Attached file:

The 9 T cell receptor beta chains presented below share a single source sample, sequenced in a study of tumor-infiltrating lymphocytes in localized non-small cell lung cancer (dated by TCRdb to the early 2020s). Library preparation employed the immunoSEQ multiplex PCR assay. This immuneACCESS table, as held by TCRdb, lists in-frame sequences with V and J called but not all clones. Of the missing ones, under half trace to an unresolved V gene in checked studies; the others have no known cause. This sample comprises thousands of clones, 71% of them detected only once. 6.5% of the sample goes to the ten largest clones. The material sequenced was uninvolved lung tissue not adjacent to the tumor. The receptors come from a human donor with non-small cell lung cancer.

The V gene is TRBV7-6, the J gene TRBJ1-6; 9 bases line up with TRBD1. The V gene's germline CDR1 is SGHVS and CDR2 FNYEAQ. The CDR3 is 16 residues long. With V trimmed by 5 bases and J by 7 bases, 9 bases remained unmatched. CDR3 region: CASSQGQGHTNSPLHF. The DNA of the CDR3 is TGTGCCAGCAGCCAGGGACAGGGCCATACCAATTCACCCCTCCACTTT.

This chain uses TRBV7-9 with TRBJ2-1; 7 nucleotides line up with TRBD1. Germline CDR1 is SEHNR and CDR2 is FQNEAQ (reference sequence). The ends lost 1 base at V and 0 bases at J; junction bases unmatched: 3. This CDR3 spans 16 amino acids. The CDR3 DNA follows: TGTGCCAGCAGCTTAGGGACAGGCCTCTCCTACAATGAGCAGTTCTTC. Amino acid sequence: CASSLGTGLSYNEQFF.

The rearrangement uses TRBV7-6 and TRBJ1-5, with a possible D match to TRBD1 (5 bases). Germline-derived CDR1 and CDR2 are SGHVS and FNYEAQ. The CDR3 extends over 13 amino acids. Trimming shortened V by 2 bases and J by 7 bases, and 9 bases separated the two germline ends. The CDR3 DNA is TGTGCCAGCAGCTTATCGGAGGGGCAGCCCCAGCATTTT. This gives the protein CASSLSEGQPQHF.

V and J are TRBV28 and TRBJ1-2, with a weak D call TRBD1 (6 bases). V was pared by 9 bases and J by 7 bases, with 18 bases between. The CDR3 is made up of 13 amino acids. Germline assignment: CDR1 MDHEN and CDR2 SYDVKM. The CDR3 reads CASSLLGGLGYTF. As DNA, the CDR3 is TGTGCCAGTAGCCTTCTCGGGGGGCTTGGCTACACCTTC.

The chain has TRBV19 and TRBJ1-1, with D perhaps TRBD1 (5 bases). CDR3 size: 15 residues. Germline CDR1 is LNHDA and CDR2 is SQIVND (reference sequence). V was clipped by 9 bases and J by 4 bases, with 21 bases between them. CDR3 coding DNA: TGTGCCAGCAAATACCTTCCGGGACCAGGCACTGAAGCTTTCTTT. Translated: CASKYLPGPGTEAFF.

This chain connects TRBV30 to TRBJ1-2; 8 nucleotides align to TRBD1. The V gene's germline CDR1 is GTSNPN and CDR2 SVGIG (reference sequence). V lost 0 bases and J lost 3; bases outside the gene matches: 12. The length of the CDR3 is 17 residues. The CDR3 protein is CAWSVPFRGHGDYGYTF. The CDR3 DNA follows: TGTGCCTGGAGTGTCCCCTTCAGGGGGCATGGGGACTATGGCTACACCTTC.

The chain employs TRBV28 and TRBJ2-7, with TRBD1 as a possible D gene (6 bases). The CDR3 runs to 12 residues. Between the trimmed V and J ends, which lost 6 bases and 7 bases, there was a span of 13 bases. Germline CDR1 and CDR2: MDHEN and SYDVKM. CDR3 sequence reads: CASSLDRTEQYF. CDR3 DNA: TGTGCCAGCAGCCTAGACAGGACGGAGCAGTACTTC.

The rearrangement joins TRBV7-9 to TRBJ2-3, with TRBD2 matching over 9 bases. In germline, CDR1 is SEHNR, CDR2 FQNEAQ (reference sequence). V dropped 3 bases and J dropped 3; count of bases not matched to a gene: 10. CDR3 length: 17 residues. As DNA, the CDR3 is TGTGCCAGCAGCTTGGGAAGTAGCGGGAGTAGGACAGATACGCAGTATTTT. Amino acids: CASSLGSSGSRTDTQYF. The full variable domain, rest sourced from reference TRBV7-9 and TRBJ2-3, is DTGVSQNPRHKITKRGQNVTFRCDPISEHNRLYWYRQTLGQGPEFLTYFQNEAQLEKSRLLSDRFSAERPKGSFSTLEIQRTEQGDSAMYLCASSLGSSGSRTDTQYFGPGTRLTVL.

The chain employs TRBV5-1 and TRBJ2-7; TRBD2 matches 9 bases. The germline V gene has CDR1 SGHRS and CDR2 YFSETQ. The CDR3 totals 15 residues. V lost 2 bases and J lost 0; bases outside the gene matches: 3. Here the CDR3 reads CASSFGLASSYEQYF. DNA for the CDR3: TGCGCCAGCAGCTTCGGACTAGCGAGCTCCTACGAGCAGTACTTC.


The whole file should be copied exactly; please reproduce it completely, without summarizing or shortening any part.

The 9 T cell receptor beta chains presented below share a single source sample, sequenced in a study of tumor-infiltrating lymphocytes in localized non-small cell lung cancer (dated by TCRdb to the early 2020s). Library preparation employed the immunoSEQ multiplex PCR assay. This immuneACCESS table, as held by TCRdb, lists in-frame sequences with V and J called but not all clones. Of the missing ones, under half trace to an unresolved V gene in checked studies; the others have no known cause. This sample comprises thousands of clones, 71% of them detected only once. 6.5% of the sample goes to the ten largest clones. The material sequenced was uninvolved lung tissue not adjacent to the tumor. The receptors come from a human donor with non-small cell lung cancer.

The V gene is TRBV7-6, the J gene TRBJ1-6; 9 bases line up with TRBD1. The V gene's germline CDR1 is SGHVS and CDR2 FNYEAQ. The CDR3 is 16 residues long. With V trimmed by 5 bases and J by 7 bases, 9 bases remained unmatched. CDR3 region: CASSQGQGHTNSPLHF. The DNA of the CDR3 is TGTGCCAGCAGCCAGGGACAGGGCCATACCAATTCACCCCTCCACTTT.

This chain uses TRBV7-9 with TRBJ2-1; 7 nucleotides line up with TRBD1. Germline CDR1 is SEHNR and CDR2 is FQNEAQ (reference sequence). The ends lost 1 base at V and 0 bases at J; junction bases unmatched: 3. This CDR3 spans 16 amino acids. The CDR3 DNA follows: TGTGCCAGCAGCTTAGGGACAGGCCTCTCCTACAATGAGCAGTTCTTC. Amino acid sequence: CASSLGTGLSYNEQFF.

The rearrangement uses TRBV7-6 and TRBJ1-5, with a possible D match to TRBD1 (5 bases). Germline-derived CDR1 and CDR2 are SGHVS and FNYEAQ. The CDR3 extends over 13 amino acids. Trimming shortened V by 2 bases and J by 7 bases, and 9 bases separated the two germline ends. The CDR3 DNA is TGTGCCAGCAGCTTATCGGAGGGGCAGCCCCAGCATTTT. This gives the protein CASSLSEGQPQHF.

V and J are TRBV28 and TRBJ1-2, with a weak D call TRBD1 (6 bases). V was pared by 9 bases and J by 7 bases, with 18 bases between. The CDR3 is made up of 13 amino acids. Germline assignment: CDR1 MDHEN and CDR2 SYDVKM. The CDR3 reads CASSLLGGLGYTF. As DNA, the CDR3 is TGTGCCAGTAGCCTTCTCGGGGGGCTTGGCTACACCTTC.

The chain has TRBV19 and TRBJ1-1, with D perhaps TRBD1 (5 bases). CDR3 size: 15 residues. Germline CDR1 is LNHDA and CDR2 is SQIVND (reference sequence). V was clipped by 9 bases and J by 4 bases, with 21 bases between them. CDR3 coding DNA: TGTGCCAGCAAATACCTTCCGGGACCAGGCACTGAAGCTTTCTTT. Translated: CASKYLPGPGTEAFF.

This chain connects TRBV30 to TRBJ1-2; 8 nucleotides align to TRBD1. The V gene's germline CDR1 is GTSNPN and CDR2 SVGIG (reference sequence). V lost 0 bases and J lost 3; bases outside the gene matches: 12. The length of the CDR3 is 17 residues. The CDR3 protein is CAWSVPFRGHGDYGYTF. The CDR3 DNA follows: TGTGCCTGGAGTGTCCCCTTCAGGGGGCATGGGGACTATGGCTACACCTTC.

The chain employs TRBV28 and TRBJ2-7, with TRBD1 as a possible D gene (6 bases). The CDR3 runs to 12 residues. Between the trimmed V and J ends, which lost 6 bases and 7 bases, there was a span of 13 bases. Germline CDR1 and CDR2: MDHEN and SYDVKM. CDR3 sequence reads: CASSLDRTEQYF. CDR3 DNA: TGTGCCAGCAGCCTAGACAGGACGGAGCAGTACTTC.

The rearrangement joins TRBV7-9 to TRBJ2-3, with TRBD2 matching over 9 bases. In germline, CDR1 is SEHNR, CDR2 FQNEAQ (reference sequence). V dropped 3 bases and J dropped 3; count of bases not matched to a gene: 10. CDR3 length: 17 residues. As DNA, the CDR3 is TGTGCCAGCAGCTTGGGAAGTAGCGGGAGTAGGACAGATACGCAGTATTTT. Amino acids: CASSLGSSGSRTDTQYF. The full variable domain, rest sourced from reference TRBV7-9 and TRBJ2-3, is DTGVSQNPRHKITKRGQNVTFRCDPISEHNRLYWYRQTLGQGPEFLTYFQNEAQLEKSRLLSDRFSAERPKGSFSTLEIQRTEQGDSAMYLCASSLGSSGSRTDTQYFGPGTRLTVL.

The chain employs TRBV5-1 and TRBJ2-7; TRBD2 matches 9 bases. The germline V gene has CDR1 SGHRS and CDR2 YFSETQ. The CDR3 totals 15 residues. V lost 2 bases and J lost 0; bases outside the gene matches: 3. Here the CDR3 reads CASSFGLASSYEQYF. DNA for the CDR3: TGCGCCAGCAGCTTCGGACTAGCGAGCTCCTACGAGCAGTACTTC.